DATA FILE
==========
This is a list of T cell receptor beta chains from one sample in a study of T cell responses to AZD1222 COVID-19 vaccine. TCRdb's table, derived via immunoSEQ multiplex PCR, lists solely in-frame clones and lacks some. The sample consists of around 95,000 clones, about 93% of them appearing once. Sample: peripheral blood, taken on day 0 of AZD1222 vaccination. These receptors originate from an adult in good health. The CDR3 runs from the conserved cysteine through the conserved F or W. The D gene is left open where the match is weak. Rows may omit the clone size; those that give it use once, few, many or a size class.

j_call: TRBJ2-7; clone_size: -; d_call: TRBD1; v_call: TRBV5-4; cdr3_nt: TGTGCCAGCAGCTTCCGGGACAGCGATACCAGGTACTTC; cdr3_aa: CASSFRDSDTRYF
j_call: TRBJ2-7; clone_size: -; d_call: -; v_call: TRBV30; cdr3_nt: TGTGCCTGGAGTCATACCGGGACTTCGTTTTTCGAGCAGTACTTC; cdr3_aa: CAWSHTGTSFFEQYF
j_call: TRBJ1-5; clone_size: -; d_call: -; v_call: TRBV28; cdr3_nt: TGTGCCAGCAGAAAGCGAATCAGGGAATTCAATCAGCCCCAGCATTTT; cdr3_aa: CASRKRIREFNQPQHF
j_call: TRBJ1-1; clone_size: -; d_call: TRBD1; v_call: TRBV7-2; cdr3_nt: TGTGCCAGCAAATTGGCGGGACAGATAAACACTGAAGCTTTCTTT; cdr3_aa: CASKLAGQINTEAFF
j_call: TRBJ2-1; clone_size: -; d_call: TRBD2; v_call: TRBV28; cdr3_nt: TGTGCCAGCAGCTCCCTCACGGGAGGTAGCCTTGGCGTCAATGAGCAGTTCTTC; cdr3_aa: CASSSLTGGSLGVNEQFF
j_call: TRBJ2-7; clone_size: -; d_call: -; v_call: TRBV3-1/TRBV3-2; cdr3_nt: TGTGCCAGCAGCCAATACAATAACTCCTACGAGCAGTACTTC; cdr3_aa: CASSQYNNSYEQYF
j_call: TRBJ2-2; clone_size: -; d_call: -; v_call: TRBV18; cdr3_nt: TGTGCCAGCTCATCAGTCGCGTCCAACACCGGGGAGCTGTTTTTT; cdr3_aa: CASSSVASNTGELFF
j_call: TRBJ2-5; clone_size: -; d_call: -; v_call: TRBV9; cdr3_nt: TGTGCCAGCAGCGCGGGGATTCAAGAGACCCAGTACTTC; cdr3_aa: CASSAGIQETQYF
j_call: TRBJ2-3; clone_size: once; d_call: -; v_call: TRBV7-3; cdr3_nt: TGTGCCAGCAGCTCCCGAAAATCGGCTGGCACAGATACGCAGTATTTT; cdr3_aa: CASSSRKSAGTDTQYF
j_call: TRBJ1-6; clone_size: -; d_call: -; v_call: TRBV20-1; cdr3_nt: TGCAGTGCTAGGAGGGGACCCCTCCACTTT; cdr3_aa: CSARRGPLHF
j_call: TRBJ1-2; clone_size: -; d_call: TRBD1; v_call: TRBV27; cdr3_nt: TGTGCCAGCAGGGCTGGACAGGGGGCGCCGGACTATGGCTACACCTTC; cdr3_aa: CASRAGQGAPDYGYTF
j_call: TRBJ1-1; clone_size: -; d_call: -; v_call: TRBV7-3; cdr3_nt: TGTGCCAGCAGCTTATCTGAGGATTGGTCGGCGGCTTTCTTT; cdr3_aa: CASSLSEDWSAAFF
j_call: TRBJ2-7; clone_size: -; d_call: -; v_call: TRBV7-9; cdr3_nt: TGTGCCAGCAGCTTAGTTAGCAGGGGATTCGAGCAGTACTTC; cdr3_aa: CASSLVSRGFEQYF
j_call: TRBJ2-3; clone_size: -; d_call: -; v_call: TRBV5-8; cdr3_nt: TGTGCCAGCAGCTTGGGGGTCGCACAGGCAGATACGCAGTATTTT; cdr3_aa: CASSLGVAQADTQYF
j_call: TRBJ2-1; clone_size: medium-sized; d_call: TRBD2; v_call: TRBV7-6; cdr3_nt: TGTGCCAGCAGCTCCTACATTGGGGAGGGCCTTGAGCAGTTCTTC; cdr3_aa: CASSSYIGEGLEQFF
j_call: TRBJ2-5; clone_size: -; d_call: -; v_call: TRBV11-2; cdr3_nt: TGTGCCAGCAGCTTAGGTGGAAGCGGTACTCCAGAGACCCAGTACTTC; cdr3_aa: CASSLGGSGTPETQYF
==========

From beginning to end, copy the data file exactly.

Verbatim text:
This is a list of T cell receptor beta chains from one sample in a study of T cell responses to AZD1222 COVID-19 vaccine. TCRdb's table, derived via immunoSEQ multiplex PCR, lists solely in-frame clones and lacks some. The sample consists of around 95,000 clones, about 93% of them appearing once. Sample: peripheral blood, taken on day 0 of AZD1222 vaccination. These receptors originate from an adult in good health. The CDR3 runs from the conserved cysteine through the conserved F or W. The D gene is left open where the match is weak. Rows may omit the clone size; those that give it use once, few, many or a size class.

j_call: TRBJ2-7; clone_size: -; d_call: TRBD1; v_call: TRBV5-4; cdr3_nt: TGTGCCAGCAGCTTCCGGGACAGCGATACCAGGTACTTC; cdr3_aa: CASSFRDSDTRYF
j_call: TRBJ2-7; clone_size: -; d_call: -; v_call: TRBV30; cdr3_nt: TGTGCCTGGAGTCATACCGGGACTTCGTTTTTCGAGCAGTACTTC; cdr3_aa: CAWSHTGTSFFEQYF
j_call: TRBJ1-5; clone_size: -; d_call: -; v_call: TRBV28; cdr3_nt: TGTGCCAGCAGAAAGCGAATCAGGGAATTCAATCAGCCCCAGCATTTT; cdr3_aa: CASRKRIREFNQPQHF
j_call: TRBJ1-1; clone_size: -; d_call: TRBD1; v_call: TRBV7-2; cdr3_nt: TGTGCCAGCAAATTGGCGGGACAGATAAACACTGAAGCTTTCTTT; cdr3_aa: CASKLAGQINTEAFF
j_call: TRBJ2-1; clone_size: -; d_call: TRBD2; v_call: TRBV28; cdr3_nt: TGTGCCAGCAGCTCCCTCACGGGAGGTAGCCTTGGCGTCAATGAGCAGTTCTTC; cdr3_aa: CASSSLTGGSLGVNEQFF
j_call: TRBJ2-7; clone_size: -; d_call: -; v_call: TRBV3-1/TRBV3-2; cdr3_nt: TGTGCCAGCAGCCAATACAATAACTCCTACGAGCAGTACTTC; cdr3_aa: CASSQYNNSYEQYF
j_call: TRBJ2-2; clone_size: -; d_call: -; v_call: TRBV18; cdr3_nt: TGTGCCAGCTCATCAGTCGCGTCCAACACCGGGGAGCTGTTTTTT; cdr3_aa: CASSSVASNTGELFF
j_call: TRBJ2-5; clone_size: -; d_call: -; v_call: TRBV9; cdr3_nt: TGTGCCAGCAGCGCGGGGATTCAAGAGACCCAGTACTTC; cdr3_aa: CASSAGIQETQYF
j_call: TRBJ2-3; clone_size: once; d_call: -; v_call: TRBV7-3; cdr3_nt: TGTGCCAGCAGCTCCCGAAAATCGGCTGGCACAGATACGCAGTATTTT; cdr3_aa: CASSSRKSAGTDTQYF
j_call: TRBJ1-6; clone_size: -; d_call: -; v_call: TRBV20-1; cdr3_nt: TGCAGTGCTAGGAGGGGACCCCTCCACTTT; cdr3_aa: CSARRGPLHF
j_call: TRBJ1-2; clone_size: -; d_call: TRBD1; v_call: TRBV27; cdr3_nt: TGTGCCAGCAGGGCTGGACAGGGGGCGCCGGACTATGGCTACACCTTC; cdr3_aa: CASRAGQGAPDYGYTF
j_call: TRBJ1-1; clone_size: -; d_call: -; v_call: TRBV7-3; cdr3_nt: TGTGCCAGCAGCTTATCTGAGGATTGGTCGGCGGCTTTCTTT; cdr3_aa: CASSLSEDWSAAFF
j_call: TRBJ2-7; clone_size: -; d_call: -; v_call: TRBV7-9; cdr3_nt: TGTGCCAGCAGCTTAGTTAGCAGGGGATTCGAGCAGTACTTC; cdr3_aa: CASSLVSRGFEQYF
j_call: TRBJ2-3; clone_size: -; d_call: -; v_call: TRBV5-8; cdr3_nt: TGTGCCAGCAGCTTGGGGGTCGCACAGGCAGATACGCAGTATTTT; cdr3_aa: CASSLGVAQADTQYF
j_call: TRBJ2-1; clone_size: medium-sized; d_call: TRBD2; v_call: TRBV7-6; cdr3_nt: TGTGCCAGCAGCTCCTACATTGGGGAGGGCCTTGAGCAGTTCTTC; cdr3_aa: CASSSYIGEGLEQFF
j_call: TRBJ2-5; clone_size: -; d_call: -; v_call: TRBV11-2; cdr3_nt: TGTGCCAGCAGCTTAGGTGGAAGCGGTACTCCAGAGACCCAGTACTTC; cdr3_aa: CASSLGGSGTPETQYF